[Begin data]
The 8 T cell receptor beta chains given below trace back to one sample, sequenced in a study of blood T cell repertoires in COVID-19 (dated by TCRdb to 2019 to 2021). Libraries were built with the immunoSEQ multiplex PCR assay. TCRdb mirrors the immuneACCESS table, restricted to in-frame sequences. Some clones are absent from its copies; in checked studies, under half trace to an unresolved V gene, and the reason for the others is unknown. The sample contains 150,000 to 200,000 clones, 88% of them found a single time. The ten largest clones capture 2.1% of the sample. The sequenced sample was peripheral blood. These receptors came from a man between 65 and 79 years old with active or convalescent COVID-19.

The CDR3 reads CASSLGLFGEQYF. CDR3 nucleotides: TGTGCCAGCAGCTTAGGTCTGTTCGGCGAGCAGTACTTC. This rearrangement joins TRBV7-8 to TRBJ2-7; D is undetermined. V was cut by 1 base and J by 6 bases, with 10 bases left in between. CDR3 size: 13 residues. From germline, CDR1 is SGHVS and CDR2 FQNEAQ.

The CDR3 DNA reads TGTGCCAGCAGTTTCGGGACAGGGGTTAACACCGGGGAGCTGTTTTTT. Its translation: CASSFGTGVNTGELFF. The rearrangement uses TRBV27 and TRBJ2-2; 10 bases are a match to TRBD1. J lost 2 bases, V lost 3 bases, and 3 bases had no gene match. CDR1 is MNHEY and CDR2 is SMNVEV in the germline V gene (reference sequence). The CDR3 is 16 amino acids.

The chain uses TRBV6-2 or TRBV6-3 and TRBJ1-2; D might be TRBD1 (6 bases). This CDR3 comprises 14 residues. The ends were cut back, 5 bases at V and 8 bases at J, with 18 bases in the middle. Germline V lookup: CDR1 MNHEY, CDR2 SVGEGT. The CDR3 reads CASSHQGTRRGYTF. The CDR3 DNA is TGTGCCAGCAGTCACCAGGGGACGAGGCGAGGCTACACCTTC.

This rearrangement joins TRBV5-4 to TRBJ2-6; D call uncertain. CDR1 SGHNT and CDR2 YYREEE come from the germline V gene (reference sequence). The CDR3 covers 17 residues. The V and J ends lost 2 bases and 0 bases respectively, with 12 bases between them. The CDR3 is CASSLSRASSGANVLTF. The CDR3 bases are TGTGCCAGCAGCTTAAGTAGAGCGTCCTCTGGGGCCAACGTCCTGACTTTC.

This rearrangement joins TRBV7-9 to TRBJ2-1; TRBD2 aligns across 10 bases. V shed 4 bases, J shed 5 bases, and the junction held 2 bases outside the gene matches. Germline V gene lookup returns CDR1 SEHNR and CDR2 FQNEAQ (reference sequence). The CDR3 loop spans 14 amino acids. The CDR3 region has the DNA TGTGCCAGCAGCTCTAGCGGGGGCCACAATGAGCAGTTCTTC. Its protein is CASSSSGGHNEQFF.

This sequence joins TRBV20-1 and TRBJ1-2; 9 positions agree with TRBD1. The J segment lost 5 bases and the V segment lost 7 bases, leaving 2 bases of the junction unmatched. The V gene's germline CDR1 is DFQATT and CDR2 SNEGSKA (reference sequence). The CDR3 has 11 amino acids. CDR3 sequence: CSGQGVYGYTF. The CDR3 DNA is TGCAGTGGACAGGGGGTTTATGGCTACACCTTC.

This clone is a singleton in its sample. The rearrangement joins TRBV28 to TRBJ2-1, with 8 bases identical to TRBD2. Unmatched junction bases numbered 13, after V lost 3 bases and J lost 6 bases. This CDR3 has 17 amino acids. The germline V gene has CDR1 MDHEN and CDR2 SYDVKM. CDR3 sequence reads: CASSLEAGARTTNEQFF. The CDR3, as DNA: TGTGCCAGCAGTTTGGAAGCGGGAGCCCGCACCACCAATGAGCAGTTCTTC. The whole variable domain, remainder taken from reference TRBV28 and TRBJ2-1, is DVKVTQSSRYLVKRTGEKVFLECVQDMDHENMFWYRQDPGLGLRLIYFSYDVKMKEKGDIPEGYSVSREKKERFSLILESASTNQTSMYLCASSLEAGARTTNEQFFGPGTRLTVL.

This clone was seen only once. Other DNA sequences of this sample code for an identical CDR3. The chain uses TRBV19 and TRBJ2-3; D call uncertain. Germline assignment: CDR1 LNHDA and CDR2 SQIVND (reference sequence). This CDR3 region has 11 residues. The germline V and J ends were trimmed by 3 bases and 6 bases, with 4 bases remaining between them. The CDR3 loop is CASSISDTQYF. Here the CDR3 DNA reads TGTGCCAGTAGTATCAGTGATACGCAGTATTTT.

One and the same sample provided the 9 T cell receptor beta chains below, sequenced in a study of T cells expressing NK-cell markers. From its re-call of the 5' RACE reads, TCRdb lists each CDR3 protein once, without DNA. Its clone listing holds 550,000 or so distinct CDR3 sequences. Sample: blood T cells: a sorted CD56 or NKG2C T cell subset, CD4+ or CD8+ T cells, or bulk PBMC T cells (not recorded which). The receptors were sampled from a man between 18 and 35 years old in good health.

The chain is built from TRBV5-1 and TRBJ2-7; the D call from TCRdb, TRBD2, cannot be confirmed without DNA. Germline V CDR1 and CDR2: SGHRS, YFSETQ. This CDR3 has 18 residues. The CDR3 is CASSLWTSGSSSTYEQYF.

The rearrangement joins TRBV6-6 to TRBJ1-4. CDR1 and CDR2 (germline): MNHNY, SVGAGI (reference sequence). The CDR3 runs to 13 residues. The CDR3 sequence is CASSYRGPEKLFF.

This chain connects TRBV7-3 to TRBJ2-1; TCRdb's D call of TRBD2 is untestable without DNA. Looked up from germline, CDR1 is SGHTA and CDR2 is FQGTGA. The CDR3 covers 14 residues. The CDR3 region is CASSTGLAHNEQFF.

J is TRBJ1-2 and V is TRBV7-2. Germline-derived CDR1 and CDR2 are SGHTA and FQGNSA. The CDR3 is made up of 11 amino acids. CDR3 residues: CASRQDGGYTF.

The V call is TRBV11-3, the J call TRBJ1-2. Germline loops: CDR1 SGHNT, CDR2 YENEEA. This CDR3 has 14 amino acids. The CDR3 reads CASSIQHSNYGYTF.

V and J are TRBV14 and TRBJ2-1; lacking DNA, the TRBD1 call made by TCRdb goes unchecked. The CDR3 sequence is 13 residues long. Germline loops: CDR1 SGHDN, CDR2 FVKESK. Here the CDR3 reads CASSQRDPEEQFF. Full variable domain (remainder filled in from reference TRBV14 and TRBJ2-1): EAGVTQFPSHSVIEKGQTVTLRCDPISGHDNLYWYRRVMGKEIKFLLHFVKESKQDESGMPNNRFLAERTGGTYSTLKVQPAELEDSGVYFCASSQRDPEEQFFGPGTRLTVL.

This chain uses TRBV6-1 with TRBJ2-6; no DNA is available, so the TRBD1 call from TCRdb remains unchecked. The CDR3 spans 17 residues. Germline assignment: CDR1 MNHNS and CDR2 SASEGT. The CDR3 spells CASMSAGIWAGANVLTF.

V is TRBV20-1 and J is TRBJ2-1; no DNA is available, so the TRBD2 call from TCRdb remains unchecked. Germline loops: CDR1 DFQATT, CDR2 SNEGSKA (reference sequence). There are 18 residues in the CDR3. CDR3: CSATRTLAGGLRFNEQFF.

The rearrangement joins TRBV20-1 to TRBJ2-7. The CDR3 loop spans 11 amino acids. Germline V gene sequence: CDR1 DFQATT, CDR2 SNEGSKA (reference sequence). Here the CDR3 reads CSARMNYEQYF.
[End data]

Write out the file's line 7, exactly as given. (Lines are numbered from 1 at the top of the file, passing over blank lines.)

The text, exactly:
This sequence joins TRBV20-1 and TRBJ1-2; 9 positions agree with TRBD1. The J segment lost 5 bases and the V segment lost 7 bases, leaving 2 bases of the junction unmatched. The V gene's germline CDR1 is DFQATT and CDR2 SNEGSKA (reference sequence). The CDR3 has 11 amino acids. CDR3 sequence: CSGQGVYGYTF. The CDR3 DNA is TGCAGTGGACAGGGGGTTTATGGCTACACCTTC.